Industries With the Highest Paid Internships Salary
While the national average is seemingly low and the cost of living must be taken into account, some companies pay their interns more than a college-educated, full-time employee could expect to earn.
According to Glassdoor's annual report, here are the industries that are doubling (and tripling) down on their internship programs:
- Investment banking
The game development industry has been growing rapidly in recent years and shows no signs of slowing down.
This industry is known for its high paid internships, with many companies offering salaries that are far above the national average.
The median monthly pay for Roblox interns, for example, is $9,667. If this internship were full-time, that would translate to an annual salary of $116,000.
The investment banking industry is another field that offers high salaries to its interns.
Goldman Sachs, one of the largest investment banks in the world, offers a summer internship program that pays a pro-rata salary of $85,000 per year.
BlackRock also pays their interns a hefty amount–$6,917 per month–which comes out to an annual salary of $83,000.
And if their interns become full-time hires after the internship program, they'll make over six figures right out of college.
The consulting industry is another one that offers high-paying internships.
McKinsey & Company, one of the largest management consulting firms in the world, pays their interns an average of $6,700 per month.
Bain & Company, another top consulting firm, pays its interns a median monthly salary of $7,125.
However, it is important to remember that consulting internships are more competitive than many other types of internships, so the pay is commensurate with the experience and skills required.
It should come as no surprise that the tech industry offers some of the highest-paying internships.
Many tech companies, such as Google, Salesforce, Uber, and Amazon, offer internship programs that pay their interns quite well.
Google pays its interns a median salary of $6,454 per month, while Salesforce, Uber, and Amazon pay their interns upwards of $8,000 each month.
Other companies that pay their interns very well include Meta, HubSpot, LinkedIn, Microsoft, and Oracle.
Other Valuable Internships to Consider
If you aren't a software developer, a financier, or you don't have any interest in working for a Fortune 500 company, there are still plenty of other internships that can be valuable.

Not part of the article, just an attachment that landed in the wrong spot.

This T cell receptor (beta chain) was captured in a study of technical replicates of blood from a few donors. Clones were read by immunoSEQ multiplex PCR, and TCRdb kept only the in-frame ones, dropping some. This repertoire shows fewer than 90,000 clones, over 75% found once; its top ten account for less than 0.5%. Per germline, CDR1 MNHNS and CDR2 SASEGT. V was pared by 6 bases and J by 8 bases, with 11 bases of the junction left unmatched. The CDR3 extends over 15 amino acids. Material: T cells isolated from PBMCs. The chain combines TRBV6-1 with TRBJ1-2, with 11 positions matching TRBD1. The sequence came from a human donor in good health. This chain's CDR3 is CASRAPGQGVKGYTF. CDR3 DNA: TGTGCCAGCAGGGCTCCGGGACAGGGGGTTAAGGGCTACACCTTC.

Here are a few internships that can help you get your foot in the door and start your career off on the right track.
Virtual internships are a great way to get experience in your desired field without relocating. And with the current state of the world, they're more popular than ever.
Many companies offer virtual internships, and the pay can be just as good as if you were working on-site.
If you can't find the right internship at one of your dream companies, try checking out a virtual internship with them instead.
One type of internship that can be extremely valuable is a startup internship.
While these internships don't usually pay as much as some of the other types of internships on this list, they offer something that most other internships don't: the opportunity to get in on the ground floor of a company.
If you intern at a startup that takes off, you'll have the opportunity to grow with the company and potentially earn equity as it expands.
In some cases, they can even turn into full-time jobs, and quick career advancement since startups have much more upward mobility.
These are great for those who want to work with children or go into education.
Teaching internships are sometimes unpaid, but they always offer the opportunity to gain valuable experience in the classroom.
This type of internship can also lead to a full-time job after graduation, as many school districts offer teacher positions to those who have interned with them.
If you're interested in a career in research, a research internship is a great way to get started.
Many research internships are unpaid, but they offer the chance to work with some of the top researchers in your field and learn valuable skills.
And if you impress your supervisors, you may even be able to land a job at the company after you graduate.
In most cases, medical internships are a rite of passage for those who want to be doctors, nurses, or other medical professionals.
And while they don't pay as much as some of the other types of internships on this list, they offer the chance to gain valuable experience in the medical field.
You'll have the opportunity to work with patients, learn from doctors, and see what it's really like to work in a hospital.
Lots of internships in the medical field are unpaid, especially when you're starting out. You'll almost certainly work long hours for little or no pay in the beginning. But if you stick with it, you can eventually land a well-paid job in the medical field.